BB&K In the News Mar 17, 2015

Legal Options for Water Providers in Times of Drought

BB&K Partner Kelly Salt Discusses at a Workshop, as Reported by Maven's Notebook, the Laws That Are of Concern to Water Agencies and Localities as They Consider Financial Impacts During the Drought

As the State Water Resources Control Board considers adopting a stronger regulation for urban water conservation, water agencies and localities are going to need all the tools in the toolbox to deal with customer demand. So what are the legal options available?

Attorney Kelly Salt, a partner with the law firm Best Best & Krieger, is experienced in assisting cities and water districts with utility rates and fees, including reviewing utility rate and fee studies, preparation of notices of public hearings, and establishing new and increased taxes, assessments, fees and charges.  At the 2015 NWRI Drought Response Workshop, Ms. Salt gave a presentation on the legal tools available in the state constitution and water code that are of concern to water agencies and localities as they consider rate changes, water conservation programs, and fines and penalties.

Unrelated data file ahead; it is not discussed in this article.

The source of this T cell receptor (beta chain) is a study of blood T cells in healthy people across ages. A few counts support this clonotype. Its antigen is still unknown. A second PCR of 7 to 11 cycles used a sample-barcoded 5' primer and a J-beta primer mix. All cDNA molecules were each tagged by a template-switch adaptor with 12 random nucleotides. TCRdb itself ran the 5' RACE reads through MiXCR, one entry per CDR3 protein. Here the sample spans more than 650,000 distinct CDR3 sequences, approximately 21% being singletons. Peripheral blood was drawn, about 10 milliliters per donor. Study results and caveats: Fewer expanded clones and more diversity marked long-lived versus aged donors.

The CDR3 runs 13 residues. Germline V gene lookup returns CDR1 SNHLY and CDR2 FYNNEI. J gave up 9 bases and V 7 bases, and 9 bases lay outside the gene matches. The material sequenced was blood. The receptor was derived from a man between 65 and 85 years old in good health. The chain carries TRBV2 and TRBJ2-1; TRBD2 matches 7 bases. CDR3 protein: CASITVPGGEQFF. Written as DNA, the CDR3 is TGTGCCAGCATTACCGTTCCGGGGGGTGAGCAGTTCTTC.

“The preeminent law that governs us all when it comes to water use is Article 10, Section 2, simply stated, says that the constitution requires that the water resources of the state shall be protected, and unreasonable water use prevented,” Kelly Salt began.  That amendment was adopted in 1928, but there are other provisions that govern water use, she said.

To read the full article in Maven’s Notebook, which ran March 17, 2015, click here.

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